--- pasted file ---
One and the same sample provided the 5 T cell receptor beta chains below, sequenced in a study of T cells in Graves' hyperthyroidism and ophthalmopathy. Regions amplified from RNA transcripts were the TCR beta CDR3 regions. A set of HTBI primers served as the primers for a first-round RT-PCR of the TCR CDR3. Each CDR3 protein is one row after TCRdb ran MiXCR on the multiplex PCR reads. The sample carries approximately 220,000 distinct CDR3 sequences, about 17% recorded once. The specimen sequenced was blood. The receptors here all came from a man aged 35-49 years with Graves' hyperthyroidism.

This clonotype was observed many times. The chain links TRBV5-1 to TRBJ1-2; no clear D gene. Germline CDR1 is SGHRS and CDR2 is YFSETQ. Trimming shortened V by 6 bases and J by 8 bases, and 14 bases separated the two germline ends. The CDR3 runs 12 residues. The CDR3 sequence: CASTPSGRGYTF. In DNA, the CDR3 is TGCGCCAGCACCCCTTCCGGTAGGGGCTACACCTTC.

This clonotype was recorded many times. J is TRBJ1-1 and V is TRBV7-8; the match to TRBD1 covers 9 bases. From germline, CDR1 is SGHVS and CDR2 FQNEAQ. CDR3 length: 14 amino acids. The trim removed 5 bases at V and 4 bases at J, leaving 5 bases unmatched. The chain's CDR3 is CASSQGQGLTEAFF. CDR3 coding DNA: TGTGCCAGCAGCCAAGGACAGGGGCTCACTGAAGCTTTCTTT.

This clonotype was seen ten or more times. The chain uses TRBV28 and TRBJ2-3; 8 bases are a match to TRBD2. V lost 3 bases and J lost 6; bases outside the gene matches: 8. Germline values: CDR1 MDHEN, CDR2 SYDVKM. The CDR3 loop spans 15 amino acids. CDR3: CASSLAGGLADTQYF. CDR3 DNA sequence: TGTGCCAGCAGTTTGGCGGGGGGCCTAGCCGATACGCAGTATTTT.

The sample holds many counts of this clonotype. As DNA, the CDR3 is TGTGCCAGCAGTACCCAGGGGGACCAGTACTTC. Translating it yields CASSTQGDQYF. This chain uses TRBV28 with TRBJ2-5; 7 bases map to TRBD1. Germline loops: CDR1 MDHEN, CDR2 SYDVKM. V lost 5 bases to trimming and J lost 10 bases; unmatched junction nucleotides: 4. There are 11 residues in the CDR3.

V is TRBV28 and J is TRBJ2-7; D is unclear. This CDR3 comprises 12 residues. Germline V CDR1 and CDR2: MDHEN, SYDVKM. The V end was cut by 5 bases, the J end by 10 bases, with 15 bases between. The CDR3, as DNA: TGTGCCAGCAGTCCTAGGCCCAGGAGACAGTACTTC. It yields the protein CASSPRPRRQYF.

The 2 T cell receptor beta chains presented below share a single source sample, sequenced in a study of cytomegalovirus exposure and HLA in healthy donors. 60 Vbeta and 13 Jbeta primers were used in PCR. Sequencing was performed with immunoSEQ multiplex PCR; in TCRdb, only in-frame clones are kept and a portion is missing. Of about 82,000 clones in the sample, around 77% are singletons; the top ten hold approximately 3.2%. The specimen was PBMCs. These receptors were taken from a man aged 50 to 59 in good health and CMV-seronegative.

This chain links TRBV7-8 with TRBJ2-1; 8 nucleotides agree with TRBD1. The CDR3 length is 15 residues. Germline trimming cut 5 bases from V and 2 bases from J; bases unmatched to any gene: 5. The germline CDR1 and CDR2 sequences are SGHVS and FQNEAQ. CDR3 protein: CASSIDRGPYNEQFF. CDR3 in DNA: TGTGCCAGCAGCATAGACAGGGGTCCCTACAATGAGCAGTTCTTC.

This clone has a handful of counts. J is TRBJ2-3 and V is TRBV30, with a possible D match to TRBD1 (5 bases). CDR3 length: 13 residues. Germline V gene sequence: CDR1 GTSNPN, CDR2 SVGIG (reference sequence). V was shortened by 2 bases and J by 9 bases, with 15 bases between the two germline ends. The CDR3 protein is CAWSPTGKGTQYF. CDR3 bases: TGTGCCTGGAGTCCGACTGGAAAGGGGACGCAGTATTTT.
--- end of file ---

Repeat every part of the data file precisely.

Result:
One and the same sample provided the 5 T cell receptor beta chains below, sequenced in a study of T cells in Graves' hyperthyroidism and ophthalmopathy. Regions amplified from RNA transcripts were the TCR beta CDR3 regions. A set of HTBI primers served as the primers for a first-round RT-PCR of the TCR CDR3. Each CDR3 protein is one row after TCRdb ran MiXCR on the multiplex PCR reads. The sample carries approximately 220,000 distinct CDR3 sequences, about 17% recorded once. The specimen sequenced was blood. The receptors here all came from a man aged 35-49 years with Graves' hyperthyroidism.

This clonotype was observed many times. The chain links TRBV5-1 to TRBJ1-2; no clear D gene. Germline CDR1 is SGHRS and CDR2 is YFSETQ. Trimming shortened V by 6 bases and J by 8 bases, and 14 bases separated the two germline ends. The CDR3 runs 12 residues. The CDR3 sequence: CASTPSGRGYTF. In DNA, the CDR3 is TGCGCCAGCACCCCTTCCGGTAGGGGCTACACCTTC.

This clonotype was recorded many times. J is TRBJ1-1 and V is TRBV7-8; the match to TRBD1 covers 9 bases. From germline, CDR1 is SGHVS and CDR2 FQNEAQ. CDR3 length: 14 amino acids. The trim removed 5 bases at V and 4 bases at J, leaving 5 bases unmatched. The chain's CDR3 is CASSQGQGLTEAFF. CDR3 coding DNA: TGTGCCAGCAGCCAAGGACAGGGGCTCACTGAAGCTTTCTTT.

This clonotype was seen ten or more times. The chain uses TRBV28 and TRBJ2-3; 8 bases are a match to TRBD2. V lost 3 bases and J lost 6; bases outside the gene matches: 8. Germline values: CDR1 MDHEN, CDR2 SYDVKM. The CDR3 loop spans 15 amino acids. CDR3: CASSLAGGLADTQYF. CDR3 DNA sequence: TGTGCCAGCAGTTTGGCGGGGGGCCTAGCCGATACGCAGTATTTT.

The sample holds many counts of this clonotype. As DNA, the CDR3 is TGTGCCAGCAGTACCCAGGGGGACCAGTACTTC. Translating it yields CASSTQGDQYF. This chain uses TRBV28 with TRBJ2-5; 7 bases map to TRBD1. Germline loops: CDR1 MDHEN, CDR2 SYDVKM. V lost 5 bases to trimming and J lost 10 bases; unmatched junction nucleotides: 4. There are 11 residues in the CDR3.

V is TRBV28 and J is TRBJ2-7; D is unclear. This CDR3 comprises 12 residues. Germline V CDR1 and CDR2: MDHEN, SYDVKM. The V end was cut by 5 bases, the J end by 10 bases, with 15 bases between. The CDR3, as DNA: TGTGCCAGCAGTCCTAGGCCCAGGAGACAGTACTTC. It yields the protein CASSPRPRRQYF.

The 2 T cell receptor beta chains presented below share a single source sample, sequenced in a study of cytomegalovirus exposure and HLA in healthy donors. 60 Vbeta and 13 Jbeta primers were used in PCR. Sequencing was performed with immunoSEQ multiplex PCR; in TCRdb, only in-frame clones are kept and a portion is missing. Of about 82,000 clones in the sample, around 77% are singletons; the top ten hold approximately 3.2%. The specimen was PBMCs. These receptors were taken from a man aged 50 to 59 in good health and CMV-seronegative.

This chain links TRBV7-8 with TRBJ2-1; 8 nucleotides agree with TRBD1. The CDR3 length is 15 residues. Germline trimming cut 5 bases from V and 2 bases from J; bases unmatched to any gene: 5. The germline CDR1 and CDR2 sequences are SGHVS and FQNEAQ. CDR3 protein: CASSIDRGPYNEQFF. CDR3 in DNA: TGTGCCAGCAGCATAGACAGGGGTCCCTACAATGAGCAGTTCTTC.

This clone has a handful of counts. J is TRBJ2-3 and V is TRBV30, with a possible D match to TRBD1 (5 bases). CDR3 length: 13 residues. Germline V gene sequence: CDR1 GTSNPN, CDR2 SVGIG (reference sequence). V was shortened by 2 bases and J by 9 bases, with 15 bases between the two germline ends. The CDR3 protein is CAWSPTGKGTQYF. CDR3 bases: TGTGCCTGGAGTCCGACTGGAAAGGGGACGCAGTATTTT.